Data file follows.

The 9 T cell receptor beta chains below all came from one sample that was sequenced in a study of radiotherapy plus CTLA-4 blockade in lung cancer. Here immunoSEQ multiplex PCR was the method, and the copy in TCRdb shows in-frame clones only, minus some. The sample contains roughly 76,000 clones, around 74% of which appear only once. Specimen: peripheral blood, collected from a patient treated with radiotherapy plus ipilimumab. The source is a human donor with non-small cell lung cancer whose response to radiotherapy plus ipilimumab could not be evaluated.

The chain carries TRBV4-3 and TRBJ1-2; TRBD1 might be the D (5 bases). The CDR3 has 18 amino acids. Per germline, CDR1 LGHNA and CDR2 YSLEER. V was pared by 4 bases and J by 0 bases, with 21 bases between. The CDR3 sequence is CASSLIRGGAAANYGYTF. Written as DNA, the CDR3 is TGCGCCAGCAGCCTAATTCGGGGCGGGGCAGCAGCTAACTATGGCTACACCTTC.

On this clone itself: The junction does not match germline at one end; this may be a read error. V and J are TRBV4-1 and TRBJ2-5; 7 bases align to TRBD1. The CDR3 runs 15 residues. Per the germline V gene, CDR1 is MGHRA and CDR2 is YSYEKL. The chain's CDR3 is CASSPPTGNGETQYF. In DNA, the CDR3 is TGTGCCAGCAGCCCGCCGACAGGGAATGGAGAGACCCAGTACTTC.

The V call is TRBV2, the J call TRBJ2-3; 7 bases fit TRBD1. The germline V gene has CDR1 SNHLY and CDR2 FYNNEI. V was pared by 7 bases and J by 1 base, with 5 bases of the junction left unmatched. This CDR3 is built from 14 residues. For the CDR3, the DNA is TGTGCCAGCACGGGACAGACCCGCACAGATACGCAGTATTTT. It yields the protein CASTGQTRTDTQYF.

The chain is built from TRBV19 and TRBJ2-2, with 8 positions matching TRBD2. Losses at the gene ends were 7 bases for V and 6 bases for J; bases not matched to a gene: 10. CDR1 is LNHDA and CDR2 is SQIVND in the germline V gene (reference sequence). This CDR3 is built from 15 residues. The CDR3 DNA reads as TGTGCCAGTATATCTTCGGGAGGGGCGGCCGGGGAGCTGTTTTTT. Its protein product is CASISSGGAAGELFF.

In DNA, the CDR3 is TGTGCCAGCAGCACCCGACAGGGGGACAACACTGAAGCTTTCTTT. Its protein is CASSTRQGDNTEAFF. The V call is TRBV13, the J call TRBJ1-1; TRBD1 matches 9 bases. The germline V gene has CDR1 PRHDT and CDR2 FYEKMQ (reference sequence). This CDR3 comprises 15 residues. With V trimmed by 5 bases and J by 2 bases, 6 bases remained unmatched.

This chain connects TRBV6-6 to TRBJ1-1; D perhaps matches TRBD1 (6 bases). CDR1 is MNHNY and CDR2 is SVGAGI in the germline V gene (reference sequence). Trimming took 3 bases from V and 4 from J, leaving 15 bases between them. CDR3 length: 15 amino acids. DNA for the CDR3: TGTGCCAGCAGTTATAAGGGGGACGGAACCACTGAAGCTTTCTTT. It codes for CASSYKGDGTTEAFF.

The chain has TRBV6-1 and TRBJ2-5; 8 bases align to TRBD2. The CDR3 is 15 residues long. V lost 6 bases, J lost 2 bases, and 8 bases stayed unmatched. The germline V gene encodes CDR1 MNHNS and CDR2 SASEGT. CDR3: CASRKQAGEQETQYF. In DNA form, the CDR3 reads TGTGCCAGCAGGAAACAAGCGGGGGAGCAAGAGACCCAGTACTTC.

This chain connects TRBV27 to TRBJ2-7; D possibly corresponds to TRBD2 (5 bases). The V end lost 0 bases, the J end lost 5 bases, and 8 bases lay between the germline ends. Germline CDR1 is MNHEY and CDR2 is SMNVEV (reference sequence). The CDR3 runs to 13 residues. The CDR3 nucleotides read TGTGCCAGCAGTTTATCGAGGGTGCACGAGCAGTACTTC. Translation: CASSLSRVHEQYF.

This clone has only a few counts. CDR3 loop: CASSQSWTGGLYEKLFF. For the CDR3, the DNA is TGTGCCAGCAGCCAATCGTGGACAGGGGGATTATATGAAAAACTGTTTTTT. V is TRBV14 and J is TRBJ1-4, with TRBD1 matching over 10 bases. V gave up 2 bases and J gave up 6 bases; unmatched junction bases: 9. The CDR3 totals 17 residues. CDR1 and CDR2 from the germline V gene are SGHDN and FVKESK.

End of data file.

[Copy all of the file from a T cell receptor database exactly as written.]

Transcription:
The 9 T cell receptor beta chains below all came from one sample that was sequenced in a study of radiotherapy plus CTLA-4 blockade in lung cancer. Here immunoSEQ multiplex PCR was the method, and the copy in TCRdb shows in-frame clones only, minus some. The sample contains roughly 76,000 clones, around 74% of which appear only once. Specimen: peripheral blood, collected from a patient treated with radiotherapy plus ipilimumab. The source is a human donor with non-small cell lung cancer whose response to radiotherapy plus ipilimumab could not be evaluated.

The chain carries TRBV4-3 and TRBJ1-2; TRBD1 might be the D (5 bases). The CDR3 has 18 amino acids. Per germline, CDR1 LGHNA and CDR2 YSLEER. V was pared by 4 bases and J by 0 bases, with 21 bases between. The CDR3 sequence is CASSLIRGGAAANYGYTF. Written as DNA, the CDR3 is TGCGCCAGCAGCCTAATTCGGGGCGGGGCAGCAGCTAACTATGGCTACACCTTC.

On this clone itself: The junction does not match germline at one end; this may be a read error. V and J are TRBV4-1 and TRBJ2-5; 7 bases align to TRBD1. The CDR3 runs 15 residues. Per the germline V gene, CDR1 is MGHRA and CDR2 is YSYEKL. The chain's CDR3 is CASSPPTGNGETQYF. In DNA, the CDR3 is TGTGCCAGCAGCCCGCCGACAGGGAATGGAGAGACCCAGTACTTC.

The V call is TRBV2, the J call TRBJ2-3; 7 bases fit TRBD1. The germline V gene has CDR1 SNHLY and CDR2 FYNNEI. V was pared by 7 bases and J by 1 base, with 5 bases of the junction left unmatched. This CDR3 is built from 14 residues. For the CDR3, the DNA is TGTGCCAGCACGGGACAGACCCGCACAGATACGCAGTATTTT. It yields the protein CASTGQTRTDTQYF.

The chain is built from TRBV19 and TRBJ2-2, with 8 positions matching TRBD2. Losses at the gene ends were 7 bases for V and 6 bases for J; bases not matched to a gene: 10. CDR1 is LNHDA and CDR2 is SQIVND in the germline V gene (reference sequence). This CDR3 is built from 15 residues. The CDR3 DNA reads as TGTGCCAGTATATCTTCGGGAGGGGCGGCCGGGGAGCTGTTTTTT. Its protein product is CASISSGGAAGELFF.

In DNA, the CDR3 is TGTGCCAGCAGCACCCGACAGGGGGACAACACTGAAGCTTTCTTT. Its protein is CASSTRQGDNTEAFF. The V call is TRBV13, the J call TRBJ1-1; TRBD1 matches 9 bases. The germline V gene has CDR1 PRHDT and CDR2 FYEKMQ (reference sequence). This CDR3 comprises 15 residues. With V trimmed by 5 bases and J by 2 bases, 6 bases remained unmatched.

This chain connects TRBV6-6 to TRBJ1-1; D perhaps matches TRBD1 (6 bases). CDR1 is MNHNY and CDR2 is SVGAGI in the germline V gene (reference sequence). Trimming took 3 bases from V and 4 from J, leaving 15 bases between them. CDR3 length: 15 amino acids. DNA for the CDR3: TGTGCCAGCAGTTATAAGGGGGACGGAACCACTGAAGCTTTCTTT. It codes for CASSYKGDGTTEAFF.

The chain has TRBV6-1 and TRBJ2-5; 8 bases align to TRBD2. The CDR3 is 15 residues long. V lost 6 bases, J lost 2 bases, and 8 bases stayed unmatched. The germline V gene encodes CDR1 MNHNS and CDR2 SASEGT. CDR3: CASRKQAGEQETQYF. In DNA form, the CDR3 reads TGTGCCAGCAGGAAACAAGCGGGGGAGCAAGAGACCCAGTACTTC.

This chain connects TRBV27 to TRBJ2-7; D possibly corresponds to TRBD2 (5 bases). The V end lost 0 bases, the J end lost 5 bases, and 8 bases lay between the germline ends. Germline CDR1 is MNHEY and CDR2 is SMNVEV (reference sequence). The CDR3 runs to 13 residues. The CDR3 nucleotides read TGTGCCAGCAGTTTATCGAGGGTGCACGAGCAGTACTTC. Translation: CASSLSRVHEQYF.

This clone has only a few counts. CDR3 loop: CASSQSWTGGLYEKLFF. For the CDR3, the DNA is TGTGCCAGCAGCCAATCGTGGACAGGGGGATTATATGAAAAACTGTTTTTT. V is TRBV14 and J is TRBJ1-4, with TRBD1 matching over 10 bases. V gave up 2 bases and J gave up 6 bases; unmatched junction bases: 9. The CDR3 totals 17 residues. CDR1 and CDR2 from the germline V gene are SGHDN and FVKESK.